New York City - We're making a pilgrimage to Strawberry Fields, that part of New York's Central Park where John Lennon's memorial is.
I've been here before, but my partner has only been to New York City once - 35 years ago, when, as a newly married 18-year-old, her flight to Greece made an unexpected detour and she was put up for the night in the Times Square Motor Hotel.
Today she's feeling thoroughly freaked by New York's density. I should've known. It's our 26th anniversary and I've brought her here to see the city where I get my kicks, but she's sick of it already.
Central Park is a relief to her. She wants to stay in the green and sunshine, but I'm striding along to Lennon's memorial with a full itinerary to fill. After this, the Dakota, where Lennon lived and was slain, and then on to Times Square, where her old hotel may yet be. Strawberry Fields, though not exactly easy to locate, is busy today, Memorial Day in the U.S. The little bench-lined roadway that leads to and from the round disc of stone where the simple word "Imagine" is engraved is full of people sitting and standing, tourists from around the world.
I pose behind the the memorial while my beloved attempts to take a picture.
"Why don't you take that backpack off," I admonish her for about the 20th time. "That's what got us into trouble last time," she tells me.
And then I remember our previous visit to Strawberry Fields - only it was the real Strawberry Field orphanage in Liverpool, not far from the house where John Lennon grew up. We visited there 21 years ago and, finding the beautiful gateway locked, decided to have a quick climb over so we could say we'd actually set foot in the fabled domain.
"You should take your backpack off," I'd advised her, and that time she did. She and I both laid our packs under the cedar hedges and climbed up and over. The actual building was up a little roadway and in the summer heat shimmered like some kind of fairy-tale mirage - the perfect image to have inspired Lennon's surreal song.
Afterward, we made a quick journey to Lennon's house - virtually around the corner - where we realized we'd left our packs behind. We rushed back to Strawberry Field, but though our bags were still where we'd left them, our passports and traveller's cheques were not.
How spooky. There hadn't been a soul anywhere nearby as far as we knew, and we'd only been gone for 10 minutes. Without money or I.D. we'd have had to spend the night on the streets had not our morning's host, the poet Adrian Henri, returned home unexpectedly to give us shelter.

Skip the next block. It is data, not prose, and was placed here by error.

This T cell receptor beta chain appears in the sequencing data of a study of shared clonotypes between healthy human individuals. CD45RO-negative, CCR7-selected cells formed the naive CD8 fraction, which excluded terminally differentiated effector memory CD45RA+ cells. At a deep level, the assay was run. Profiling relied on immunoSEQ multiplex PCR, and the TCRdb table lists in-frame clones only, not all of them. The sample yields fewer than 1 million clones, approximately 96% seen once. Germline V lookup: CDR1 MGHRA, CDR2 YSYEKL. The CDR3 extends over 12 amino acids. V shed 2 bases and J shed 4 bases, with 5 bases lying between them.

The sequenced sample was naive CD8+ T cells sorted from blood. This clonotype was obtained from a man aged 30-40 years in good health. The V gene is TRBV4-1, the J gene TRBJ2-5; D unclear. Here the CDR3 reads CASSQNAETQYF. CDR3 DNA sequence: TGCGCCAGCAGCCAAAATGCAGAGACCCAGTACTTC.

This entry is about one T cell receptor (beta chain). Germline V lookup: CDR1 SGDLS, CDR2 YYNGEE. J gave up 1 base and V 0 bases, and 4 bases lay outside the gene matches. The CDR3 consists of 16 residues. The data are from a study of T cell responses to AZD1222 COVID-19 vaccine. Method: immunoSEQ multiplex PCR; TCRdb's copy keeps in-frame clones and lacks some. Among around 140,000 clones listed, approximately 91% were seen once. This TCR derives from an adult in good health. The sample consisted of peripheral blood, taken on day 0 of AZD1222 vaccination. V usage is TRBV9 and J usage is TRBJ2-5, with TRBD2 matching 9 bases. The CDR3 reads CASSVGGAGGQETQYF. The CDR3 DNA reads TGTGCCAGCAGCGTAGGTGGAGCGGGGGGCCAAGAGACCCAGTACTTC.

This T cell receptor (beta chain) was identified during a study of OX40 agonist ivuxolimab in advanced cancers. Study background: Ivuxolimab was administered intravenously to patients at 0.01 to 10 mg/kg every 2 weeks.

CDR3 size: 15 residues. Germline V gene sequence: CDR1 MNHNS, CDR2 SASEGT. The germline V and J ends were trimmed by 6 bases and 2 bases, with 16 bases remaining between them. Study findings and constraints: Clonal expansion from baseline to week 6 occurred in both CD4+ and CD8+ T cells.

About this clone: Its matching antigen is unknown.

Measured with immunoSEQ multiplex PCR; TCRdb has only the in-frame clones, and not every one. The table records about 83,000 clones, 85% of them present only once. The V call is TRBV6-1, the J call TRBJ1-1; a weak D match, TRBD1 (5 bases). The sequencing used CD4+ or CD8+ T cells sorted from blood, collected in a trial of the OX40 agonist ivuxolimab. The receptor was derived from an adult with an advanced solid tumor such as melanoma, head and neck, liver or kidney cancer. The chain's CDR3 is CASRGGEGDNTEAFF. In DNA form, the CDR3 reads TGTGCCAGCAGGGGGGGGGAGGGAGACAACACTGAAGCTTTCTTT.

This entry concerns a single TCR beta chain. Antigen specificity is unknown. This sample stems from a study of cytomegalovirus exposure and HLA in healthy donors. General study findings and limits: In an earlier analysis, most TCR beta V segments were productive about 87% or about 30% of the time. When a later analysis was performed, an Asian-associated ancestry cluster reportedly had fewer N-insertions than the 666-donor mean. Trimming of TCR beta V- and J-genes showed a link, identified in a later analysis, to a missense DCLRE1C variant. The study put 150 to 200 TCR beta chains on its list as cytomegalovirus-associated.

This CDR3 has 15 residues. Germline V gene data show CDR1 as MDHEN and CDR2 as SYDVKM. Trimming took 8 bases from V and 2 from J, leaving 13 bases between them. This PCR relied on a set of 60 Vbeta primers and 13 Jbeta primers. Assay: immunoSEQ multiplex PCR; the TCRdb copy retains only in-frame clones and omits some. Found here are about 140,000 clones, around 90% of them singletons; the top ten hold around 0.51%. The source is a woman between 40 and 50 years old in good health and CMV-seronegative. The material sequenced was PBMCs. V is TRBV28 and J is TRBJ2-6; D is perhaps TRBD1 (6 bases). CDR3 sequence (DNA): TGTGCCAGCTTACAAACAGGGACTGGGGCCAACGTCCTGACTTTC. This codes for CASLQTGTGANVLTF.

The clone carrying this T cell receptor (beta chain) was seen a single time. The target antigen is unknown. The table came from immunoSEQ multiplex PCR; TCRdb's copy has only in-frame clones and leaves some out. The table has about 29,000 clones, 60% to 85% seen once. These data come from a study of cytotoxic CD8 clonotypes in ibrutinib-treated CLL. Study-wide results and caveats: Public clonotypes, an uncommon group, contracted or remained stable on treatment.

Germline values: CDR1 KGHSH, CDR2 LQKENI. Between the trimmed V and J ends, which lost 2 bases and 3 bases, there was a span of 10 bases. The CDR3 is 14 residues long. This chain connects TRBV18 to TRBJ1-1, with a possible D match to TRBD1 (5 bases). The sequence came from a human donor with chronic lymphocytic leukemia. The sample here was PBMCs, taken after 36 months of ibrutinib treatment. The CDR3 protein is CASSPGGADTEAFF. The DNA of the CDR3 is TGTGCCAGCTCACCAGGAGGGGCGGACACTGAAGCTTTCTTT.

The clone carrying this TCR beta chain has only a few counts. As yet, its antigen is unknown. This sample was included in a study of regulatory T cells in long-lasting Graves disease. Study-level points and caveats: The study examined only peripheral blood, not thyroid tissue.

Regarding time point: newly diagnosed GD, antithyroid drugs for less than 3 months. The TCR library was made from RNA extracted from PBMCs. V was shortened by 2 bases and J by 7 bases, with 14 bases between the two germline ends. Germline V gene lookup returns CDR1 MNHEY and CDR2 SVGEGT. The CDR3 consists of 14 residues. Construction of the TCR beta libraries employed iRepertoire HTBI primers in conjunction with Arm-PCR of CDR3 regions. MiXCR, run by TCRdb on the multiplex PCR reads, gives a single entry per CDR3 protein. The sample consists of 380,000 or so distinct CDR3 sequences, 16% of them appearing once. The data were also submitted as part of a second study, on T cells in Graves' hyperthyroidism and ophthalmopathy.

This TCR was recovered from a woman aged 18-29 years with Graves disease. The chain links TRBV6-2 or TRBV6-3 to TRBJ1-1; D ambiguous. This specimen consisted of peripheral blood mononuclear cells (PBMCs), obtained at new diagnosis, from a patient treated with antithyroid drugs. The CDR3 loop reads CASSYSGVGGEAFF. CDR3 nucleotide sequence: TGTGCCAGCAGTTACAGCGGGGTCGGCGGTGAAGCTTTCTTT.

The lengthy process of getting copies of our passports and replacements for our traveller's cheques made us deeply regret ever having removed our backpacks in the first place.
Now we're here, 20 years later, in the same situation at a different Strawberry Fields. Nevertheless, she removes her pack and we take pictures back and forth. All seems normal. We walk off arm in arm to the Dakota talking about coincidences and recalling the feeling of loss our mishap at the real Strawberry Field had left us with.
Later that day we make our way to Times Square, but the Times Square Motor Hotel is no longer in evidence. The five or 10 policemen and soldiers who stand there beckoning young people into a recruiting station confirm that it is indeed gone forever.
It's been replaced by a canyon of gigantic video screens that can only be described as Bladerunner times 10.
She can't wait to get out of Times Square, but by the time were're ready to go home two days later she's begun to like New York. There are still sights she wants to see, things she wants to do, meals she wants to enjoy. But of course, as everyone inevitably must, we do leave the Big Apple and fly home to Toronto.
The next day we're stunned by an item on the TV. Strawberry Field - the original Strawberry Field - has that very day finally shut down.
"Small residential homes," the announcer explains, "are no longer seen as the best way to deal with orphaned children."
We both marvel at this strange extension of our story, feeling a little orphaned ourselves. And then, of course, they play the song, and Lennon, beyond time, sings, as he always will, "Let me take you down cuz I'm going to Strawberry Fields forever."